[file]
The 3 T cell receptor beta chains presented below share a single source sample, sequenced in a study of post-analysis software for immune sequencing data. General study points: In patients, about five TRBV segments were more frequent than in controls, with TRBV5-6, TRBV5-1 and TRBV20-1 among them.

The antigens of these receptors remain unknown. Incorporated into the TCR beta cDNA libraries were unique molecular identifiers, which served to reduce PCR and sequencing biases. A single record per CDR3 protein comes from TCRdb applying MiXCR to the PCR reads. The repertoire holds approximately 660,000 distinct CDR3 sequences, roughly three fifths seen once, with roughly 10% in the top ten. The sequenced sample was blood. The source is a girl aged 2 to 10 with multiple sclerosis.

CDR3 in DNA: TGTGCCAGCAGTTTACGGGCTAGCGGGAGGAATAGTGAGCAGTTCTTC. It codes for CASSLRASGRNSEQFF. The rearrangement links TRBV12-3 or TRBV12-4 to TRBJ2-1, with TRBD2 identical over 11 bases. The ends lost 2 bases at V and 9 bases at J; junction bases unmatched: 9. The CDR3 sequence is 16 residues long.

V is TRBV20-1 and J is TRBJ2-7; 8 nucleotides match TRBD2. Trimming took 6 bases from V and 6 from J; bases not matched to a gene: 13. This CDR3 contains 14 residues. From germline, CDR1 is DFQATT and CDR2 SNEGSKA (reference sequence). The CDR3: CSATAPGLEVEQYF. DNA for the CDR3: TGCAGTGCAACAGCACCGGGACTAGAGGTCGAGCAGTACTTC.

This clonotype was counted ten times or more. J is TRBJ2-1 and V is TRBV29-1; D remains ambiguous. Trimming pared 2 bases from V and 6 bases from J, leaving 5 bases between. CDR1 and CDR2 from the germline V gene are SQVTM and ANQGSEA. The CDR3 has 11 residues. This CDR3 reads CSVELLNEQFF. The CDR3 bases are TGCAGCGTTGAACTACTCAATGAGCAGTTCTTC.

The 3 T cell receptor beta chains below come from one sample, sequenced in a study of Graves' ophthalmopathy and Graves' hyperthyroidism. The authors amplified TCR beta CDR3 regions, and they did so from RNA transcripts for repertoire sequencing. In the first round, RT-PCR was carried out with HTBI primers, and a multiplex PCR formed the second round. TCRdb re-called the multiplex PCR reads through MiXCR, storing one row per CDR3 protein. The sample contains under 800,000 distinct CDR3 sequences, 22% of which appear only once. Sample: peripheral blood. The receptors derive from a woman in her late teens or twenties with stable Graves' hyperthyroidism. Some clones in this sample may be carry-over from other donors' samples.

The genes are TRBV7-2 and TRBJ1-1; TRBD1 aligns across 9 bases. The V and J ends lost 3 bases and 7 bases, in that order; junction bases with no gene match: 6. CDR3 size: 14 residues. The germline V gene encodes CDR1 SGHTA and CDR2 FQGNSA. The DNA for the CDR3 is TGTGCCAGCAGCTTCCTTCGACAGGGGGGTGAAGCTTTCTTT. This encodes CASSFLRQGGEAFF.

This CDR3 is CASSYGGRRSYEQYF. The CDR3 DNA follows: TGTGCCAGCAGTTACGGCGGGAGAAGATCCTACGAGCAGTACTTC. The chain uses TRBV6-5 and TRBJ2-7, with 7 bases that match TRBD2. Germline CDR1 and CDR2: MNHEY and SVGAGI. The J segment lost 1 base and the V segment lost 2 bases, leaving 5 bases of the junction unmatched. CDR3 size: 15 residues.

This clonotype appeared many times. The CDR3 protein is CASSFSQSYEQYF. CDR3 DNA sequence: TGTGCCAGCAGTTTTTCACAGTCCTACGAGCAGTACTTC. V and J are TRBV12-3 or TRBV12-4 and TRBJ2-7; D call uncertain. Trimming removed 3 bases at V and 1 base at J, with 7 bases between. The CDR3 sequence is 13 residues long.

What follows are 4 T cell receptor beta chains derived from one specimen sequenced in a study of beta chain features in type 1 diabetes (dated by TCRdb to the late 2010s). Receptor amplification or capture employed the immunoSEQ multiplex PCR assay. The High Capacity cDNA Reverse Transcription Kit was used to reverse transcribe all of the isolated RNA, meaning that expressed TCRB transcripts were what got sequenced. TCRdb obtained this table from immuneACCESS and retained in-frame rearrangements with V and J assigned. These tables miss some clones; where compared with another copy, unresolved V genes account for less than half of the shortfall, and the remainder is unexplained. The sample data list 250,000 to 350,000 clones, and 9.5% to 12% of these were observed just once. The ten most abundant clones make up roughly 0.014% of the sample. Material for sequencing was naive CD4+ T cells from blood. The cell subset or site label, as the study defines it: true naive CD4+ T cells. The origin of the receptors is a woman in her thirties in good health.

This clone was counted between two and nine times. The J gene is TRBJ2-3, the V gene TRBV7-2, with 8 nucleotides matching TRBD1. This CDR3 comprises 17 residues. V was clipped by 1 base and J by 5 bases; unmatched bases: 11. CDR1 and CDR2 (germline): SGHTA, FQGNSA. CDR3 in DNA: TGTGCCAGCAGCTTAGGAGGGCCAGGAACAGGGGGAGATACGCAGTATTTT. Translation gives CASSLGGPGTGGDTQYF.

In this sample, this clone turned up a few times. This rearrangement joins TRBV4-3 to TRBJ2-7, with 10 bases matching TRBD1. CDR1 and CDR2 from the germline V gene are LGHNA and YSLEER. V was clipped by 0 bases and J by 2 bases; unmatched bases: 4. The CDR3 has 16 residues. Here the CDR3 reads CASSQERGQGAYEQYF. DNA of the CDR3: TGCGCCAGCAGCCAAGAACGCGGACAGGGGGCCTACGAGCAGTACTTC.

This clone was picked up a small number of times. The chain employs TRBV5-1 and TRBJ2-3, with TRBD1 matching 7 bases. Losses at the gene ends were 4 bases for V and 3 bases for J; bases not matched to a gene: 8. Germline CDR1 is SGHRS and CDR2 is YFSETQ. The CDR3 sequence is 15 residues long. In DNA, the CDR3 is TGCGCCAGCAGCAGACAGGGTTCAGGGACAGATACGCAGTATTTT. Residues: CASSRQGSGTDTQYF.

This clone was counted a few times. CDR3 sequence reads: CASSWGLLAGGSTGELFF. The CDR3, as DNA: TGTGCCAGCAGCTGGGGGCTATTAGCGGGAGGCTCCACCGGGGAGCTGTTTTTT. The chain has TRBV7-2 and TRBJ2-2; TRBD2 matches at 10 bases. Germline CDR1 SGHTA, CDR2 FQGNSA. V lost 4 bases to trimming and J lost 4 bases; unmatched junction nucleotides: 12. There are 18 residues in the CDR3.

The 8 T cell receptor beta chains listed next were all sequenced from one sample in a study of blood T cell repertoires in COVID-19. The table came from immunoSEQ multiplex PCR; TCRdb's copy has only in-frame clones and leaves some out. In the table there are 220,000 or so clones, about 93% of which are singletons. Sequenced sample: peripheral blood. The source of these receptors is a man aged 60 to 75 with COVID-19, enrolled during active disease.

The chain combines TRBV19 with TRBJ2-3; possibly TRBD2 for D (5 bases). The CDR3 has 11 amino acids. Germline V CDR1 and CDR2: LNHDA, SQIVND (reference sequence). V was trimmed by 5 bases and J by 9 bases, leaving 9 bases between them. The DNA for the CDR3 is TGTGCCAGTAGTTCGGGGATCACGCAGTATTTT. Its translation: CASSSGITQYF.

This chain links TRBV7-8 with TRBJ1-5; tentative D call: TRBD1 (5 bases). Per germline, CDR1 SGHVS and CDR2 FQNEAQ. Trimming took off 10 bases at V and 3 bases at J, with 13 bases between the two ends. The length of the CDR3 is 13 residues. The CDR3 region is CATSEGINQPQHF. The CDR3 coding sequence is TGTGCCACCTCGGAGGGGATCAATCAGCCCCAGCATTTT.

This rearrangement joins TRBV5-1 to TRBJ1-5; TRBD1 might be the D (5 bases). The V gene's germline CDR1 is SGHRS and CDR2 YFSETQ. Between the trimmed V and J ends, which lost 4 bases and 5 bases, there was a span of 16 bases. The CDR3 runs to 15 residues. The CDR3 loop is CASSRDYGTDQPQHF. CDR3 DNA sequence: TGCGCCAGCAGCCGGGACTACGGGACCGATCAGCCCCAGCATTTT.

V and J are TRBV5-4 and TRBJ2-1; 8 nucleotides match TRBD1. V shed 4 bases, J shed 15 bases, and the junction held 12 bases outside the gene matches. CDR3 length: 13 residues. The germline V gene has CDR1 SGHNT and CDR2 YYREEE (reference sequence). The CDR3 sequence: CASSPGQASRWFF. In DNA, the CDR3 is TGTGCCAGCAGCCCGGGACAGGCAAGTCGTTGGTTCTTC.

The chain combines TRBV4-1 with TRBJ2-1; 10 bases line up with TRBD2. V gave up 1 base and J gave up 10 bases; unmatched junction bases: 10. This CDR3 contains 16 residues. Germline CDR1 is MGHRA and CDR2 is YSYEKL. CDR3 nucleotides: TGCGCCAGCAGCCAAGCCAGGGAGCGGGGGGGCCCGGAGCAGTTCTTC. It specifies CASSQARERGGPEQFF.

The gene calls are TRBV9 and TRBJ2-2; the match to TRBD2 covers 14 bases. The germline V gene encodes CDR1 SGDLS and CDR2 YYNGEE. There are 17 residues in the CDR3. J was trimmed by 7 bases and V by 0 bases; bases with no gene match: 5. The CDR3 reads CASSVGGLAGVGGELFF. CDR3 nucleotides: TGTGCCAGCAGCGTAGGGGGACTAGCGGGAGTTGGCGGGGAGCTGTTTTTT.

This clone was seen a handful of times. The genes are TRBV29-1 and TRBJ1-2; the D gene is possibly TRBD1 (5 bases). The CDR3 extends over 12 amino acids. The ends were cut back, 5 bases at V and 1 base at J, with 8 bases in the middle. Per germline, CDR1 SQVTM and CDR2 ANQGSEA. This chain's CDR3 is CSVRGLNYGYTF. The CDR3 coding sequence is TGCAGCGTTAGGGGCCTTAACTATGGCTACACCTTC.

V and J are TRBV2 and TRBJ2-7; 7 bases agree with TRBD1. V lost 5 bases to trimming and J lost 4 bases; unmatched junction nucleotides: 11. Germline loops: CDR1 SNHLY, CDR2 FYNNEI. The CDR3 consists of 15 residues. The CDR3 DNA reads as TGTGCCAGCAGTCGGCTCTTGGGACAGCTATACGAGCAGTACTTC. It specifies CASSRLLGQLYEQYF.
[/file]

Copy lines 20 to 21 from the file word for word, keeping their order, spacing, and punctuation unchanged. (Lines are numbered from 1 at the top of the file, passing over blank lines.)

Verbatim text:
The chain combines TRBV4-1 with TRBJ2-1; 10 bases line up with TRBD2. V gave up 1 base and J gave up 10 bases; unmatched junction bases: 10. This CDR3 contains 16 residues. Germline CDR1 is MGHRA and CDR2 is YSYEKL. CDR3 nucleotides: TGCGCCAGCAGCCAAGCCAGGGAGCGGGGGGGCCCGGAGCAGTTCTTC. It specifies CASSQARERGGPEQFF.

The gene calls are TRBV9 and TRBJ2-2; the match to TRBD2 covers 14 bases. The germline V gene encodes CDR1 SGDLS and CDR2 YYNGEE. There are 17 residues in the CDR3. J was trimmed by 7 bases and V by 0 bases; bases with no gene match: 5. The CDR3 reads CASSVGGLAGVGGELFF. CDR3 nucleotides: TGTGCCAGCAGCGTAGGGGGACTAGCGGGAGTTGGCGGGGAGCTGTTTTTT.